Business, Construction and Property, Consumer, News

Clare property price hikes recorded in new survey

property2The price of an average three-bed semi in Clare rose by 17.39% in 2014, according to a new national survey.

The Real Estate Alliance Average House Index concentrates on Ireland’s typical stock home, the three-bed semi, giving an accurate picture of the property market in towns and cities countrywide.

The average three-bed semi-detached house in Clare now costs €135,000, with the market staying flat in Q4 from September to December, and houses now taking six weeks to sell, down from eight weeks in June 2014.

REA Paddy Browne in Clare is predicting a rise of 15% in prices in 2015, following the ending of the uncertainty over the Central Bank’s mortgage deposit rules.

Nationally, the average three-bed semi now costs €184,713, the latest REA survey has found – a rise of 2.63% on the Q4 figure of €179,981.

While every county in the State showed an increase in three-bed semi prices, the market slowed down in the Dublin area between September and December 2014 (Q4) with one area registering a -6.67% drop in prices.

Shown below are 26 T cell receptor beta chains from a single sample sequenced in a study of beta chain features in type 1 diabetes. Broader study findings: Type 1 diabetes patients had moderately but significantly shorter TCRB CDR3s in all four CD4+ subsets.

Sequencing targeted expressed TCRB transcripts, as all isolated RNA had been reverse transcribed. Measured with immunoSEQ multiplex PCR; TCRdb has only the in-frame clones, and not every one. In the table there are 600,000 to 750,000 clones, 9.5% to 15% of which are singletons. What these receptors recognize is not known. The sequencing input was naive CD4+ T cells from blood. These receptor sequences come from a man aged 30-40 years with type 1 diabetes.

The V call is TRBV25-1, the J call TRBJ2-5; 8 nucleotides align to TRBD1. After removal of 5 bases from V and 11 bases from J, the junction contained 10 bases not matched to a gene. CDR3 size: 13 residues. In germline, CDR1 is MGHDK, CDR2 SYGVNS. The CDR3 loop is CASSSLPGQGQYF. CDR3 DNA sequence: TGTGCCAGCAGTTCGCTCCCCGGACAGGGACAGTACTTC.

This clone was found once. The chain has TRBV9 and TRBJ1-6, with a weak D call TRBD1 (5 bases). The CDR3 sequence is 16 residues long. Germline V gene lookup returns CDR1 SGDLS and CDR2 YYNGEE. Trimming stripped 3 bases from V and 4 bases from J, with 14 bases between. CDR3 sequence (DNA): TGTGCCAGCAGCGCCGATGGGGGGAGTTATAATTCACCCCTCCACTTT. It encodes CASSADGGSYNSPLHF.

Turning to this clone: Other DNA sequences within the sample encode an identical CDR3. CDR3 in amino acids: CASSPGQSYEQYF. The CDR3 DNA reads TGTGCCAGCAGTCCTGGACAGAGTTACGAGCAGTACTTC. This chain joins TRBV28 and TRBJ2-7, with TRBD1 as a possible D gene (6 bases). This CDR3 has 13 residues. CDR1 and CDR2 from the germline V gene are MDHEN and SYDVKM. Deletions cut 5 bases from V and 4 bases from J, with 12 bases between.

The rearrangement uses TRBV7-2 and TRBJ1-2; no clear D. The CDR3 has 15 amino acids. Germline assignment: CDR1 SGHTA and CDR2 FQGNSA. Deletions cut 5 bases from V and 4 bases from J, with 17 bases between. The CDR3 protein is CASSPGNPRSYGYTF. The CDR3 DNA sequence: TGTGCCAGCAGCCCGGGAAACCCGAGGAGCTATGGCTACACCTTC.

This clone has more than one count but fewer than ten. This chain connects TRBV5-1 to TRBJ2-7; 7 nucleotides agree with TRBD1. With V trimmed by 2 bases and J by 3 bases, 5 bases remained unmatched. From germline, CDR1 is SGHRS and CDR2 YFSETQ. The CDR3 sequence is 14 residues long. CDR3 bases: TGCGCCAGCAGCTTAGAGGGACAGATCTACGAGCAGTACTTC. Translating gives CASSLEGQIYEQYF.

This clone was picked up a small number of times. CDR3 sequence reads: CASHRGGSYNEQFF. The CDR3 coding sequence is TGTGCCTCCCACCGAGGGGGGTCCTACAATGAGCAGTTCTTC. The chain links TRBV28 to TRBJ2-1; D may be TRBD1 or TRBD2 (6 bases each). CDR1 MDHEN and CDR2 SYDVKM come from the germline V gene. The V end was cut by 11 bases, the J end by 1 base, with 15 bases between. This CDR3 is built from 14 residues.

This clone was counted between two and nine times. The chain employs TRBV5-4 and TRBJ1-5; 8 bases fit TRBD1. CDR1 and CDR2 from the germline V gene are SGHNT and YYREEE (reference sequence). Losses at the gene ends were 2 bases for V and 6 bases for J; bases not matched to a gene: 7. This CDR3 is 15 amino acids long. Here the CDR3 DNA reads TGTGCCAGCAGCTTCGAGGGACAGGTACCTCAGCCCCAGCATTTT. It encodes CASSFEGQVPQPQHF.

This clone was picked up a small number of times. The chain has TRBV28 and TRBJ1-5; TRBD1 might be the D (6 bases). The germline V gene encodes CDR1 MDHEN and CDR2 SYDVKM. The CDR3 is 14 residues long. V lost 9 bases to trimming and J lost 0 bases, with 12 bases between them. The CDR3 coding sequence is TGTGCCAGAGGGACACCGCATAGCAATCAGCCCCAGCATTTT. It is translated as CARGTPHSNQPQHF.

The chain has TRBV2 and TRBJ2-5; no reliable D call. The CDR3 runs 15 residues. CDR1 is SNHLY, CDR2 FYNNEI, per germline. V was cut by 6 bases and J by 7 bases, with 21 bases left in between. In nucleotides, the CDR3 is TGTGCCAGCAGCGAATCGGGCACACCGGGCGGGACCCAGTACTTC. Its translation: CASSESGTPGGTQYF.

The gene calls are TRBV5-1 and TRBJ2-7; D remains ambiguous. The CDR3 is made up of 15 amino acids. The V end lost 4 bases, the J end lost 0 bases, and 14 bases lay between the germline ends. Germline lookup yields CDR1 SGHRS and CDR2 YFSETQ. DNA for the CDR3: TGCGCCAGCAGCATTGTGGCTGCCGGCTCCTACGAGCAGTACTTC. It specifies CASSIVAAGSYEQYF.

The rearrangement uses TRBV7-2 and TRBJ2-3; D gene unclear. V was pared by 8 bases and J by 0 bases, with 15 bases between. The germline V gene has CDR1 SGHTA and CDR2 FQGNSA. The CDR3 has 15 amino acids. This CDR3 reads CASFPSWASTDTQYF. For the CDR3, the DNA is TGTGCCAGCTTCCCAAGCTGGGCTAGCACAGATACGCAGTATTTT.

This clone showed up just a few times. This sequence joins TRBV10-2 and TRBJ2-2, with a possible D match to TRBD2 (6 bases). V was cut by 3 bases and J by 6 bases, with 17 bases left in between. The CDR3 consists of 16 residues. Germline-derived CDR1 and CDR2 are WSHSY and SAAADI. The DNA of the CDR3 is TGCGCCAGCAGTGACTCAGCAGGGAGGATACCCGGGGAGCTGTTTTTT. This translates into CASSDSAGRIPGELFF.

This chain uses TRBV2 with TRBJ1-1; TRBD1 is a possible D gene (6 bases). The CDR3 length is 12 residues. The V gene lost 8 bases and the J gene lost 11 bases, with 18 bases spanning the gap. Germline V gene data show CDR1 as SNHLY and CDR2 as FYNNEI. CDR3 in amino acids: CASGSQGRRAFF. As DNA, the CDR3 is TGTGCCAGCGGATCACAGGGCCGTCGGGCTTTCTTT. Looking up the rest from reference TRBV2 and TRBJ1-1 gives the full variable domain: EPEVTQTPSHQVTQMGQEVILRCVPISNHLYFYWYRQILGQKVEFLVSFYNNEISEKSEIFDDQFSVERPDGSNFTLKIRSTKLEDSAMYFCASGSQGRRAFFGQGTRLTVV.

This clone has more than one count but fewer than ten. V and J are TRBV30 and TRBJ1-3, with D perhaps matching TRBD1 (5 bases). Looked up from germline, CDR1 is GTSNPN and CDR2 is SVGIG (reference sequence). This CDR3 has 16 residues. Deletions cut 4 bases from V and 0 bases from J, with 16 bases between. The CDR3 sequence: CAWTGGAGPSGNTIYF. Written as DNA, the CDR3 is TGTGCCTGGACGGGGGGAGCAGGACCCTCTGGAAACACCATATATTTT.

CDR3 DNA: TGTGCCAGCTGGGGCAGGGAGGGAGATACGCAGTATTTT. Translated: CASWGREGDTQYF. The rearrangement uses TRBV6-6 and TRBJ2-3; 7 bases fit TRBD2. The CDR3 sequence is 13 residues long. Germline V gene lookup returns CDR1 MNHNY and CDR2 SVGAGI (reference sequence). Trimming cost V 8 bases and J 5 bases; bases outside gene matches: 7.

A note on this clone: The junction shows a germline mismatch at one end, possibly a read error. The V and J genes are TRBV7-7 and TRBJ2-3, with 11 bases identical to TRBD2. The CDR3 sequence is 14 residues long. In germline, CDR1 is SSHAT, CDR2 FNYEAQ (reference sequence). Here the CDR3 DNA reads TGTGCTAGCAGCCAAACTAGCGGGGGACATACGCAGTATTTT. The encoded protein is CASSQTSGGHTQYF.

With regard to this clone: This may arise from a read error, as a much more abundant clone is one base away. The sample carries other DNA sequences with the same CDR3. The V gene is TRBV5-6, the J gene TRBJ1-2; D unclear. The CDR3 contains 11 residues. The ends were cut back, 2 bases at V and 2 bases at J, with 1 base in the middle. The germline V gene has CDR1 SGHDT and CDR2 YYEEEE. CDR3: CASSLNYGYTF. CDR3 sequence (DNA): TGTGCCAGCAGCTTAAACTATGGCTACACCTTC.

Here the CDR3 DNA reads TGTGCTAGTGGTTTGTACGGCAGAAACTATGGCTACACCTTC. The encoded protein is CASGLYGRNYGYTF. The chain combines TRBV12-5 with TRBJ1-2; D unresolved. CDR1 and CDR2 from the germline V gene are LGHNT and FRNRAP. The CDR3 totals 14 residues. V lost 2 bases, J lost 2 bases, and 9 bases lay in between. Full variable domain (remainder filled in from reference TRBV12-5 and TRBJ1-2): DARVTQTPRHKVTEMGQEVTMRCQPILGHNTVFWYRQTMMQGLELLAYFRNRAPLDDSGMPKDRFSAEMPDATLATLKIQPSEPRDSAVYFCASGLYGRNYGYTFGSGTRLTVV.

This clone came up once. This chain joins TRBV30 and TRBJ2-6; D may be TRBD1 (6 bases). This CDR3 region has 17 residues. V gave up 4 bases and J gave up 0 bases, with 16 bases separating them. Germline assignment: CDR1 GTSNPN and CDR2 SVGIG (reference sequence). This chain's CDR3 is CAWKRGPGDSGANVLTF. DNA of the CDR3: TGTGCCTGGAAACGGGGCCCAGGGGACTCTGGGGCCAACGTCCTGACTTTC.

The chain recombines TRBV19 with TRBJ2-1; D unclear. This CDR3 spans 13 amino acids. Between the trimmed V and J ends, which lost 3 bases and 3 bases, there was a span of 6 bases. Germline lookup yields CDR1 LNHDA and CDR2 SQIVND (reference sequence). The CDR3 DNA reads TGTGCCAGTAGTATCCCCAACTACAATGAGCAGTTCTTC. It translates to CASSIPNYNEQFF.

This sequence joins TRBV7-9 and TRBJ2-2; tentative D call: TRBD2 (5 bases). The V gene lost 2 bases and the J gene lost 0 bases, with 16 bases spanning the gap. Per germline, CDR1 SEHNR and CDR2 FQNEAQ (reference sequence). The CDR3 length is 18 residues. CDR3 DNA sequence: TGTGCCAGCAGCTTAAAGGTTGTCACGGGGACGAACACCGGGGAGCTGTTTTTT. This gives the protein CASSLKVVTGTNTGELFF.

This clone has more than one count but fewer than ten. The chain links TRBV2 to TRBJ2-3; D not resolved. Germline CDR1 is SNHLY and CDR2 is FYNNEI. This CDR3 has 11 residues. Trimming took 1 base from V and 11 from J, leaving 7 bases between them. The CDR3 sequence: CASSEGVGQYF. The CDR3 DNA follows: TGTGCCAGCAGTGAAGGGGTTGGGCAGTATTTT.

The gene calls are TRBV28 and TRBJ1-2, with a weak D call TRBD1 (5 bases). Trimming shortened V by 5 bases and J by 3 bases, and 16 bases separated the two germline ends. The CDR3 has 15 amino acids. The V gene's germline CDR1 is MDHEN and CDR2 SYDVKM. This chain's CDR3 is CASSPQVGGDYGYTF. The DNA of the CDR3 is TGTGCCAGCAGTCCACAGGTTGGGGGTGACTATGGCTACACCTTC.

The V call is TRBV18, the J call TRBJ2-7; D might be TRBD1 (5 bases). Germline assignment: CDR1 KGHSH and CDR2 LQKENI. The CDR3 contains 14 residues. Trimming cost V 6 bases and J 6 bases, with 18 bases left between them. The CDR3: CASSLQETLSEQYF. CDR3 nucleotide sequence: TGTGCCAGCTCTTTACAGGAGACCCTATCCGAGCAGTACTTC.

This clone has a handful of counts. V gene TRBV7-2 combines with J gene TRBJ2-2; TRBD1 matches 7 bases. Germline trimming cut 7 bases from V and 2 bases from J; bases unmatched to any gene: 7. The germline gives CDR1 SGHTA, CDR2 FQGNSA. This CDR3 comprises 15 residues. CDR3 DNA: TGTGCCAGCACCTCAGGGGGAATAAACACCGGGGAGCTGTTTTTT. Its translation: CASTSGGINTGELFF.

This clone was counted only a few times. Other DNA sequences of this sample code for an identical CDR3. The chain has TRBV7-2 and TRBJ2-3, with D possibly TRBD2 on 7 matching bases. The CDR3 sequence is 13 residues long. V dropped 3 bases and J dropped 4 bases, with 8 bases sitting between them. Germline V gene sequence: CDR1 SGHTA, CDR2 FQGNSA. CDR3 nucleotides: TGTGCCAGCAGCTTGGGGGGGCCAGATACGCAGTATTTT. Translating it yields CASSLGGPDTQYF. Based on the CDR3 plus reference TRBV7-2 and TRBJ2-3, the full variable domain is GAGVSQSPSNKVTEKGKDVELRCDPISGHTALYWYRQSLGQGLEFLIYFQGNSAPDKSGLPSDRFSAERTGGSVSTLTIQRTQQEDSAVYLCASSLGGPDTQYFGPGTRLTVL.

While semis in Dublin recorded a 21.66% increase over the year, the biggest rise was in the commuter counties and large cities such as Cork and Galway.

Property in what is now termed Tier Two rose by 26.24% from €157,824 to €199,235.

And while the Dublin market slowed to just an 0.89% increase in Q4, and the commuter counties rose by 3.42%, the biggest upswing came in the rest of the country (or Tier Three), which saw a rise of 3.92% – the first time that rural Ireland had surged ahead in the figures all year.

“Our survey shows that in all areas of Dublin, parts of Cork City, Galway City, North Wicklow and Kildare, the price of the average semi detached house exceeds the Central Bank’s new threshold of €220,000 at which banks can lend 90% of the value,” said Real Estate Alliance CEO Philip Farrell.

“However, other parts of Wicklow, Kildare, Louth and Meath all offer average housing under that limit for those looking to buy in the commuter belt with accessibility to Dublin.”

The biggest change in buying habits in 2014 has been the return of the banks to the marketplace with the amount of cash transactions dropping from an average of 66% in December 13 to 44% in December 2014.


About Mark Dunphy

Founder and Editor of The Clare Herald, Mark Dunphy is a native of Connolly in County Clare. Mark also operates Dunphy PR.


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